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Tata DoD Nomination (Rightly) Runs Into a Wall of Opposition

Why did the Senate Armed Services Committee abruptly cancel his confirmation hearing?

Trump’s nominee for Under Secretary of Defense for Policy, former Brig. Gen. Anthony Tata, ran into an obstacle when the Senate Armed Services Committee abruptly cancelled his confirmation hearing today. His past anti-Muslim and conspiratorial statements on Twitter and elsewhere have made him politically radioactive:

A U.S. Senate committee on Thursday canceled a confirmation hearing for the Pentagon’s top policy job of a former Army one-star general widely criticized for spouting conspiracy theories, making inflammatory statements about Muslims and suggesting that a former CIA director should suffer sexual humiliation in prison.

Retired Brig. Gen. Anthony Tata, 60 years old, nominated by President Trump to be undersecretary of defense, was to face the Senate Armed Services Committee following a wave of criticism from retired generals, civil rights groups and others.

But Gen. Tata’s nomination lacked the votes to advance, said a senior Republican Senate aide.

“The administration should consider nominating people who are qualified,” the aide said.

Tata’s past statements have been dogging his nomination for months since they were first reported on by CNN. Tata has since deleted the tweets in question, but some of them have been preserved here. After several high-profile retired generals withdrew their endorsement of his nomination because of Tata’s statements, he has tried to do damage control and apologize for what he said, but opposition to his nomination has only grown.

Among other things, Tata has falsely claimed that Obama was a Muslim, and he said that Obama pursued the nuclear deal with Iran to “subvert U.S. national interests to Islam.” At one point, he called Obama a “terrorist leader.” The original CNN report included details of statements Tata had made on radio programs as well:

Tata, in one radio appearance, speculated the Iran deal was born out of Obama’s “Islamic roots” in an attempt “to help Iranians and the greater Islamic state crush Israel.”

These are all ridiculous, untrue claims and they are all obviously meant to be defamatory. It reflects very poorly on his character that he would spread such scurrilous lies. It also shows that Tata lacks the good sense and judgment that someone in a position of this importance ought to have. More recently, Tata was also cheering on Trump’s threat to bomb Iranian cultural sites, which would be war crimes if they were carried out. Tata’s reason for this was even more disqualifying. He said that Iran was hiding its “nuclear weapons development” at cultural sites in the country, which is as bizarre as it is false. The National Iranian American Council released a statement in opposition to Tata’s nomination yesterday:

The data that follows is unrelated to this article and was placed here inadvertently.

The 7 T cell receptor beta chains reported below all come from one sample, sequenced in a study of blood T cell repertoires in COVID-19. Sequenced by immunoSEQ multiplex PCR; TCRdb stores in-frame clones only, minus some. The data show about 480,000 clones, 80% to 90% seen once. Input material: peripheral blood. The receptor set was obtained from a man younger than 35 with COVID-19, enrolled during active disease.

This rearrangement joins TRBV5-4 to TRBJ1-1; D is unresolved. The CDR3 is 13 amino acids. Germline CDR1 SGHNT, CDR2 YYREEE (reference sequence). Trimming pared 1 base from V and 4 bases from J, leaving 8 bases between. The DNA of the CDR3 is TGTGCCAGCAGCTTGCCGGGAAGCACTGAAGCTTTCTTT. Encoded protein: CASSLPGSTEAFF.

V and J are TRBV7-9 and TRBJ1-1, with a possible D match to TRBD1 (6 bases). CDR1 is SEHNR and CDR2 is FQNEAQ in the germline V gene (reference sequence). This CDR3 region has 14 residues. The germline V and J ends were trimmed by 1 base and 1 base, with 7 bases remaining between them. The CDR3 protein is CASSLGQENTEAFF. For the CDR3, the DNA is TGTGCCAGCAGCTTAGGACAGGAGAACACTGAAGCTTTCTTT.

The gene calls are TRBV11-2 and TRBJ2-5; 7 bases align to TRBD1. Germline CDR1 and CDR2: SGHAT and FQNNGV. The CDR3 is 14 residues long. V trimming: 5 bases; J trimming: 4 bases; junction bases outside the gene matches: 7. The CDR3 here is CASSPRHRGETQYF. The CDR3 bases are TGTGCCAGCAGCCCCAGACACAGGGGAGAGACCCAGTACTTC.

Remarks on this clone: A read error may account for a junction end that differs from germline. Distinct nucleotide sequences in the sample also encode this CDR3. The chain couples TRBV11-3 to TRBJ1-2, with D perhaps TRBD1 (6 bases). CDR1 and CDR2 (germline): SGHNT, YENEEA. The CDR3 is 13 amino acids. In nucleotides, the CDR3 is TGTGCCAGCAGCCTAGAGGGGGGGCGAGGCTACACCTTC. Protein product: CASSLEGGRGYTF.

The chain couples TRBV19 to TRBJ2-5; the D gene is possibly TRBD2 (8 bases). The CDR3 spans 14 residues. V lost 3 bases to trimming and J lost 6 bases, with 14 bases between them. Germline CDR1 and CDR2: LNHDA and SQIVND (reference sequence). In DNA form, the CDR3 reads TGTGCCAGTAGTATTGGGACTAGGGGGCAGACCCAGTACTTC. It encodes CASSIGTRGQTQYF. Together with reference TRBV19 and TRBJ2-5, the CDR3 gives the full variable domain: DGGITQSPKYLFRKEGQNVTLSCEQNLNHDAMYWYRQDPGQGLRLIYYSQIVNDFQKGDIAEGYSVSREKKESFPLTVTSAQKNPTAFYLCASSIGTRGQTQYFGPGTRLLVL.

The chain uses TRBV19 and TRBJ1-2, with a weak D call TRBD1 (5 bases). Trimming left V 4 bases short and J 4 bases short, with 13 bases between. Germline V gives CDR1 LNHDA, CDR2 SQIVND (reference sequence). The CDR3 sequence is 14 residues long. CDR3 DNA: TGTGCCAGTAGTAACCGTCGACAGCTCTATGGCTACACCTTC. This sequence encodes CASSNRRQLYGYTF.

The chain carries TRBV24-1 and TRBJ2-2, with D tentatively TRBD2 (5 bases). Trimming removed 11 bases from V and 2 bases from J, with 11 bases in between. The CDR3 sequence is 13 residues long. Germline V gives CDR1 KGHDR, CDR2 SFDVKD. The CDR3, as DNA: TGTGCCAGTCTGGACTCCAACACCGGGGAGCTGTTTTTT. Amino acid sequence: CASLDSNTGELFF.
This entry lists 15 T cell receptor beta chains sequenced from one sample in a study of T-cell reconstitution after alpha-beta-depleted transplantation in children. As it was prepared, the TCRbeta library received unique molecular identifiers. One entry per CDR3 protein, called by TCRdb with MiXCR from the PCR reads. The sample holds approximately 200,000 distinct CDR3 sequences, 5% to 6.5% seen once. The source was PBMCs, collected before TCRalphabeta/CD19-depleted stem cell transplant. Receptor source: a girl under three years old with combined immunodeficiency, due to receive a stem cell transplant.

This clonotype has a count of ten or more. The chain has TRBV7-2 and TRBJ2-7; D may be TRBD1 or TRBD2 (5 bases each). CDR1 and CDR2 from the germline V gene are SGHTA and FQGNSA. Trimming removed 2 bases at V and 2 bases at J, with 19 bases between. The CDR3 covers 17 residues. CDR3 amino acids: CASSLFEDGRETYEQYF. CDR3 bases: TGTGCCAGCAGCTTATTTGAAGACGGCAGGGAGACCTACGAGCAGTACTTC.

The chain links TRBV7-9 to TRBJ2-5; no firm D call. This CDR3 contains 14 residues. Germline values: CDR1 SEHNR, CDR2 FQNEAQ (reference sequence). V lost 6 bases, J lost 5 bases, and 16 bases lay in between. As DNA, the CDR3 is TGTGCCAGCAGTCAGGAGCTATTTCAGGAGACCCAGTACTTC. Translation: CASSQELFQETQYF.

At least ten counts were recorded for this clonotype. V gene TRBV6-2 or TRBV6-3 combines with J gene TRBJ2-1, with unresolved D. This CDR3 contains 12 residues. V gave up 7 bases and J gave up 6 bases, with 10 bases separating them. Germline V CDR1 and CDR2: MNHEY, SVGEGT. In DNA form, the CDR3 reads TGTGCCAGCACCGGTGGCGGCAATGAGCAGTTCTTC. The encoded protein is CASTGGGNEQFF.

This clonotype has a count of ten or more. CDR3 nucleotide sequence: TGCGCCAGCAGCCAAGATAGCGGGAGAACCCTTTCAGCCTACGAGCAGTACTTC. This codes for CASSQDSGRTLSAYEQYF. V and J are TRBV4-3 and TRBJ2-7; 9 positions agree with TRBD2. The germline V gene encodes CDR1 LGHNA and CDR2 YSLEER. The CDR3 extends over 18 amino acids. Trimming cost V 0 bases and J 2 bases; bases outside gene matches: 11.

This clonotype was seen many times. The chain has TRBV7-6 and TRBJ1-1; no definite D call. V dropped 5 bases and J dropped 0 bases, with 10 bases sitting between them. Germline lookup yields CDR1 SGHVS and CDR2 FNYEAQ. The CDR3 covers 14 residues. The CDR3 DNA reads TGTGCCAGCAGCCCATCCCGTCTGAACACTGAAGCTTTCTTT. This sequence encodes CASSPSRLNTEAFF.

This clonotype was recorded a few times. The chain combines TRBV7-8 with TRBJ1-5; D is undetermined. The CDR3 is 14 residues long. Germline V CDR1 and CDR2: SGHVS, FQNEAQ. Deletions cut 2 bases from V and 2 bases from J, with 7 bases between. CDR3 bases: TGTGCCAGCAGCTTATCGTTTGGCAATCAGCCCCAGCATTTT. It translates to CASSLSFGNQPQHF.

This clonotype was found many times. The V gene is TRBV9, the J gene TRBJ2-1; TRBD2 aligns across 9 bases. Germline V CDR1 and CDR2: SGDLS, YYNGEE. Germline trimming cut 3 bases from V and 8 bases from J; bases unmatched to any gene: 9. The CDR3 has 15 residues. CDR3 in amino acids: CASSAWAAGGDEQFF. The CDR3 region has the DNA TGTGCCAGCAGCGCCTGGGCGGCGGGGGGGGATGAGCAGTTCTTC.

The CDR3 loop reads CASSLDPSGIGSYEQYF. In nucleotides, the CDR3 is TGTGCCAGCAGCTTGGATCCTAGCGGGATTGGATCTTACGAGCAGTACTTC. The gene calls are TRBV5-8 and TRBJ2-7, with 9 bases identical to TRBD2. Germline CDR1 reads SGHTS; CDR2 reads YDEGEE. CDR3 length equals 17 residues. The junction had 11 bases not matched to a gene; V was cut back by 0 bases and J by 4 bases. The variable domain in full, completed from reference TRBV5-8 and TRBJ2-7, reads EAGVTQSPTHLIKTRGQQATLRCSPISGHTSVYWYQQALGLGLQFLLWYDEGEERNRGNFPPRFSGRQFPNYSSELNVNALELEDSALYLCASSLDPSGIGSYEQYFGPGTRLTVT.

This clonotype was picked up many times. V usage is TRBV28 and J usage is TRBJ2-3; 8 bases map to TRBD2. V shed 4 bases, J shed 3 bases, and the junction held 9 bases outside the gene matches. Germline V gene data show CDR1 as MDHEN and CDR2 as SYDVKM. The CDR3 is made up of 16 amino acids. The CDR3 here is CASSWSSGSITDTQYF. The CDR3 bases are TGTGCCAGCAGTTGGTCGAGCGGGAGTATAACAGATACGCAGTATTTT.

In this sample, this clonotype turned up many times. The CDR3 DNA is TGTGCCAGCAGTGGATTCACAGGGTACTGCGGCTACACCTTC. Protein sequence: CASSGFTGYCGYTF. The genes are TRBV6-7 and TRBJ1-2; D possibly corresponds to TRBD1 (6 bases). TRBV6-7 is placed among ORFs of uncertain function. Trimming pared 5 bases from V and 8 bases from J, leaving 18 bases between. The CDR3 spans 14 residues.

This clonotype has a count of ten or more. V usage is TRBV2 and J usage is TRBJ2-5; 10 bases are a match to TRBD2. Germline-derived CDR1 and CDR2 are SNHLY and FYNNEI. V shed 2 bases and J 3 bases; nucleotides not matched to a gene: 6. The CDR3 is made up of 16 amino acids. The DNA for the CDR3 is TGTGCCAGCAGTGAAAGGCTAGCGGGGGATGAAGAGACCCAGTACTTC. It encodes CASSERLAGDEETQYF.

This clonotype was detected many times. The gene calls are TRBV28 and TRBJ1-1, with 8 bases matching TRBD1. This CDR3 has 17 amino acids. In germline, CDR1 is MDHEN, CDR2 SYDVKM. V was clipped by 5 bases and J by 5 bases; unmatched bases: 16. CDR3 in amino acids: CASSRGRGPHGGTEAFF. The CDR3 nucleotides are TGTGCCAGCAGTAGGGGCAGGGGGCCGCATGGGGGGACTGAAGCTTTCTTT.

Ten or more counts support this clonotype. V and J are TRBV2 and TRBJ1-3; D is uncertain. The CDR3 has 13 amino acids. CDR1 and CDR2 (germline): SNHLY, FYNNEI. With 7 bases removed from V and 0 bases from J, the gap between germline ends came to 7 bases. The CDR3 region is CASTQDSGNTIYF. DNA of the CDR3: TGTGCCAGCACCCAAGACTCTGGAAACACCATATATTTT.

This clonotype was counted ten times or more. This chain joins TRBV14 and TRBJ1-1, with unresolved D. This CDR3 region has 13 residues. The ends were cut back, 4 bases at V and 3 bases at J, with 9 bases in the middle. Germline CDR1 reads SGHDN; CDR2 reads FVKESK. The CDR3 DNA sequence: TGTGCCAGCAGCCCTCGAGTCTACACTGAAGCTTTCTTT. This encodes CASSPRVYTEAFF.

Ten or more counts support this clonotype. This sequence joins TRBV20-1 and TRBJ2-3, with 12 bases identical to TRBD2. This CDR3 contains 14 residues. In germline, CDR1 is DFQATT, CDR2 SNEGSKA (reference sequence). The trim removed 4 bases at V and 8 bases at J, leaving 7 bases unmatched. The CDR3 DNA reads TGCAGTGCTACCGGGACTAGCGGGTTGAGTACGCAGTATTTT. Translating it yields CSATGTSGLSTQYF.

Not only does General Tata have a track record of offensive and discriminatory language towards Muslims and those of Middle Eastern descent, but his outlook on U.S. policy towards Iran suggests that he would accelerate the administration’s escalation toward war and could support the execution of war crimes.

There seems to be enough determined opposition to Tata’s nomination to prevent it from moving out of committee, and that would be a good result. If he were to be confirmed, it would be an embarrassment to the country, and it would put someone with poor judgment and hard-line views in a position of tremendous influence in the Department of Defense. The Journal reports:

But another retired major general, Paul Eaton, said at a press conference Wednesday organized to show opposition to Gen. Tata’s confirmation: “He would be a pariah overseas and greatly dilute our capacity to produce outcomes. This is not a guy we want in that position.”

It appears that most members of the Armed Services Committee agree, and the president will have to start looking for a new nominee.

about the author

Daniel Larison is a senior editor at TAC, where he also keeps a solo blog. He has been published in the New York Times Book Review, Dallas Morning News, World Politics Review, Politico Magazine, Orthodox Life, Front Porch Republic, The American Scene, and Culture11, and was a columnist for The Week. He holds a PhD in history from the University of Chicago, and resides in Lancaster, PA. Follow him on Twitter.

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